Britain braced for 'enormous spectacular' attacks from Isil
BRITAIN is facing the threat of "enormous and spectacular attacks" by Isil as the extremist group aims to wage war on Western lifestyles, the UKhead of counter-terrorism has warned.
Metropolitan Police Assistant Commissioner Mark Rowley said that while in the past few years the Islamist group has called on would-be jihadis to attack police and the military, their plots are now broader "plans to attack Western lifestyle".
He said: "In recent months we've seen a broadening of that, much more plans to attack Western lifestyle, and obviously the Paris attacks in November.
And you see a terrorist group which has big ambitions for enormous and spectacular attacks, not just the types that we've seen foiled to date."
"You see a terrorist group that whilst on the one hand has been acting as a cult to use propaganda to radicalise people to act in their name ... you also see them trying to build bigger attacks."
Mr Rowley said the "shared effort to look for any possible links of those networks or other networks that have reached the UK is obviously a massively high priority".
In the last three years the number of arrests of terrorist suspects has risen by 57pc, compared with the previous three years. Around half led to a charge.
Last year, just over three-quarters (77pc) of those arrested were British nationals, 14pc were female and 13pc were aged 20 and under.
The number of girls and women and the number of teenagers is a new trend, Mr Rowley said. "That would not have been the picture that one would have seen a few years ago. That is an indication of that radicalisation, the effect of the propaganda and the way the messages of Daesh (Isil) are resonating with some individuals," he added.
Scotland Yard has seen more than 20 families and around 50 young people go through family court proceedings over concerns about radicalisation in the past year.
Police are beginning to use trained psychologists who can provide advice both about how to deal with those at risk of being influenced by extremists, as well as terrorists in the event of an attack.
The number of trained firearms officers across the UK is also being increased in the wake of the Paris atrocities, which saw 129 people killed in co-ordinated attacks by extremists.
Official advice was issued at the end of last year to "Run, Hide, Tell" if marauding gunmen are found to be on the loose - meaning get as far away as possible, hide, and if possible call the police.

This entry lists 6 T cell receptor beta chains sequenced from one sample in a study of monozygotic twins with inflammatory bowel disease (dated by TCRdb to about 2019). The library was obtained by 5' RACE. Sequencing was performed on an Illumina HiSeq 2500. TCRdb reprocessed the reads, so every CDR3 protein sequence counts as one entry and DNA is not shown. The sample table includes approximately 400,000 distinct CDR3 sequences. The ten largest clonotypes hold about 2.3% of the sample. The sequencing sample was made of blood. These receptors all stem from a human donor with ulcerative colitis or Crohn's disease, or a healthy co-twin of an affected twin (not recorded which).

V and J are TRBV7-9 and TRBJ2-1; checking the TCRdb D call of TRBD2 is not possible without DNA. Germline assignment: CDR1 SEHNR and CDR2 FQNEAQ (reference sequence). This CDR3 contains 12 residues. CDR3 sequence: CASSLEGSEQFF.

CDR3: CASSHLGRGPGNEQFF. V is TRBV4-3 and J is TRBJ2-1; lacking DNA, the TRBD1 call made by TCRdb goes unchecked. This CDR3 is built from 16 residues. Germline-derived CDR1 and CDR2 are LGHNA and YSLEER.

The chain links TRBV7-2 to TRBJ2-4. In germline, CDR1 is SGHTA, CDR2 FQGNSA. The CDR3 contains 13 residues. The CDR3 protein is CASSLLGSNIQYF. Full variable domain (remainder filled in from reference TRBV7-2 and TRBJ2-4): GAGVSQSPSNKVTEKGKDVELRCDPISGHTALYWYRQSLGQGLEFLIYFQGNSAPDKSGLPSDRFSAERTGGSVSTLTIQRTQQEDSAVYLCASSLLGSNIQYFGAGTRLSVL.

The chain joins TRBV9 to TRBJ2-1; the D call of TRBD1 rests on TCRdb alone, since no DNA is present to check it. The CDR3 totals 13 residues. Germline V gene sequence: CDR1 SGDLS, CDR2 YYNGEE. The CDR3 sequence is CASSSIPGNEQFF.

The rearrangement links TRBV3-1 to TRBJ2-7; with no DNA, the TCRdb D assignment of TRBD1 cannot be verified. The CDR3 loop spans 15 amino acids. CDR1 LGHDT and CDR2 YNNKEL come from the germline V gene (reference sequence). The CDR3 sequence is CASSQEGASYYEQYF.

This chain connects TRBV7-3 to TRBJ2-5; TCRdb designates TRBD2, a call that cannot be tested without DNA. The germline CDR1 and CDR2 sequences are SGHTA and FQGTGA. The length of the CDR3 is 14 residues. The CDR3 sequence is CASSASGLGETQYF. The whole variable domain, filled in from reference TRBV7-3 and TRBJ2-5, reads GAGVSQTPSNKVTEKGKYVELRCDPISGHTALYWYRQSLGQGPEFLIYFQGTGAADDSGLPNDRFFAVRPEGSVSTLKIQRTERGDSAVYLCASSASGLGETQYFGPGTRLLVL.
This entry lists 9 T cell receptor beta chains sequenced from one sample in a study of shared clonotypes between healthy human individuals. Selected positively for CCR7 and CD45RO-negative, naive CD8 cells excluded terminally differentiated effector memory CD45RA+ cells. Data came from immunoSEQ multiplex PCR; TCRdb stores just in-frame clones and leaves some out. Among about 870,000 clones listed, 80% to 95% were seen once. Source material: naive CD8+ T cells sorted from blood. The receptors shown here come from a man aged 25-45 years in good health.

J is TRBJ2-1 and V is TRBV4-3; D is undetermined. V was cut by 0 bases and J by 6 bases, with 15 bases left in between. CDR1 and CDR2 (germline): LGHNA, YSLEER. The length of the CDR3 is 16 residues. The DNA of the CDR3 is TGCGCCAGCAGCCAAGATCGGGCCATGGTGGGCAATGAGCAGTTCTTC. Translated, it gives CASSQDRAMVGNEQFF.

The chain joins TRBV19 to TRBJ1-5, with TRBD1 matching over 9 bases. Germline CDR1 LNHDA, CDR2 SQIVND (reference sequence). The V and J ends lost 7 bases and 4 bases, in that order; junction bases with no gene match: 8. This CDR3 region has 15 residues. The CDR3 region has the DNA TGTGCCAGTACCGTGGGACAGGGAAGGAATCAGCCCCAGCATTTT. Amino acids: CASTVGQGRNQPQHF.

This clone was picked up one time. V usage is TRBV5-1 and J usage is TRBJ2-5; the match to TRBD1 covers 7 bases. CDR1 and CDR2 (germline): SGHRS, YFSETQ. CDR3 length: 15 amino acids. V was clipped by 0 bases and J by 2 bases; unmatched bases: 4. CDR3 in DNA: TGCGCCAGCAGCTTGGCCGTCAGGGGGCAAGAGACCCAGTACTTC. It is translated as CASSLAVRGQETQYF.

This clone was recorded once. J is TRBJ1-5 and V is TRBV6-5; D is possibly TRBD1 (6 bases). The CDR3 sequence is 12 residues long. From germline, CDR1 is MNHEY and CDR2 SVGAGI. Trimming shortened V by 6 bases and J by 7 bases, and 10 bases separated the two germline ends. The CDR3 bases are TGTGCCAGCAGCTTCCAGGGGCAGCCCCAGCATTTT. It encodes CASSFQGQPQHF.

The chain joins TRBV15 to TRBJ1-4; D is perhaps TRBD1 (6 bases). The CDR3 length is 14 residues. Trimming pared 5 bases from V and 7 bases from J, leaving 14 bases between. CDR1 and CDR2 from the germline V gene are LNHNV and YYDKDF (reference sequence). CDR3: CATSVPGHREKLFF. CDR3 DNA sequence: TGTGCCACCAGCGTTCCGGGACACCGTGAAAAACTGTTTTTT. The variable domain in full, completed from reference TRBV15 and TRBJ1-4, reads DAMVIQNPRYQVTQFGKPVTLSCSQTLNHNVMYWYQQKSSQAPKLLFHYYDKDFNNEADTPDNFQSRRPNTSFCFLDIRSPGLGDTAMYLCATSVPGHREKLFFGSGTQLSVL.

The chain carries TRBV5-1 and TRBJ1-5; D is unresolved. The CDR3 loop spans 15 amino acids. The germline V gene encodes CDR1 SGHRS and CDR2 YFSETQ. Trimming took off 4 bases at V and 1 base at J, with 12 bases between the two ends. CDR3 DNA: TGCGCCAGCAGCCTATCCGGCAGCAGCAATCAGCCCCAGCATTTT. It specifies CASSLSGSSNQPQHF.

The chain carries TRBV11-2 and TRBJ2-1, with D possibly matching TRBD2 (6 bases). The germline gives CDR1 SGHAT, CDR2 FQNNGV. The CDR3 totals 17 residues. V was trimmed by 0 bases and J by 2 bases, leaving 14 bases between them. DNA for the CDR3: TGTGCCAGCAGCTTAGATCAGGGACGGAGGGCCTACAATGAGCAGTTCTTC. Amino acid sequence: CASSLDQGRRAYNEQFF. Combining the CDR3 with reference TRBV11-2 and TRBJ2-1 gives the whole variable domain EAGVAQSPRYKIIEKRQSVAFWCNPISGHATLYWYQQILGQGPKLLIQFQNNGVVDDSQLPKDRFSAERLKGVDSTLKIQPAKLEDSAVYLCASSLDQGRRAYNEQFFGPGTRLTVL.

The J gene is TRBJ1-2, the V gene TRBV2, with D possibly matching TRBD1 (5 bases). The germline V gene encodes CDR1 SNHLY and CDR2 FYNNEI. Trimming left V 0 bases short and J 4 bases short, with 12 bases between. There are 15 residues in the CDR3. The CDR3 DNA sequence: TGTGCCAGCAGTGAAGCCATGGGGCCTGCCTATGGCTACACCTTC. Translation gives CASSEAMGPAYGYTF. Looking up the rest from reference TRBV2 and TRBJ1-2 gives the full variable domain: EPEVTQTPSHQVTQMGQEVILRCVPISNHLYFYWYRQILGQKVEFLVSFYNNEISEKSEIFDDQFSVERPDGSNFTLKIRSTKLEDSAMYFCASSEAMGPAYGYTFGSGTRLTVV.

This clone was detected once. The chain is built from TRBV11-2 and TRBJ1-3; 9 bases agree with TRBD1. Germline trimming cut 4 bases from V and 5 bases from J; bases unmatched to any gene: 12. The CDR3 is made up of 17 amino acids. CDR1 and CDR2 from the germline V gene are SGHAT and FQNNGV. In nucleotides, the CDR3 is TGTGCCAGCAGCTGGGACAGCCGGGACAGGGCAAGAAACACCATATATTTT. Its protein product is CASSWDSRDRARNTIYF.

Meanwhile, British Prime Minister David Cameron attended the EU leaders' summit at the European Council in Brussels yesterday. Mr Cameron reiterated his stance that there was "no prospect" of the UK joining an EU quota scheme to divvy up migrants around the bloc.
The policy, to be proposed in papers on March 16 ahead of a summit in Brussels, proposes creating a new quota system to share out asylum claims.
It poses a challenge to Britain because it may replace the 'first country' principle under the Dublin rules, that say asylum seekers must stay, and can be sent back to, the first EU state they reached.
Those rules allow Britain to deport around 1,000 people a year to other EU states.
Mr Cameron did not address the fate of Dublin, but said Britain would not be a part of any new quota scheme.
"Well we have an absolutely rock solid opt-out from these things, so there's no prospect of Britain joining a common asylum process in Europe.
"We'll have our own asylum approach, our own way of doing things, keeping our borders. Again it underlines the best of both worlds, the special status that we have."
And a senior business leader who resigned after being suspended for suggesting the UK could have a brighter future outside the European Union may join the Vote Leave campaign, Boris Johnson has said.
Brexit supporters have claimed that pressure from Downing Street forced John Longworth out of his post as director-general of the British Chambers of Commerce (BCC). (© Daily Telegraph, London)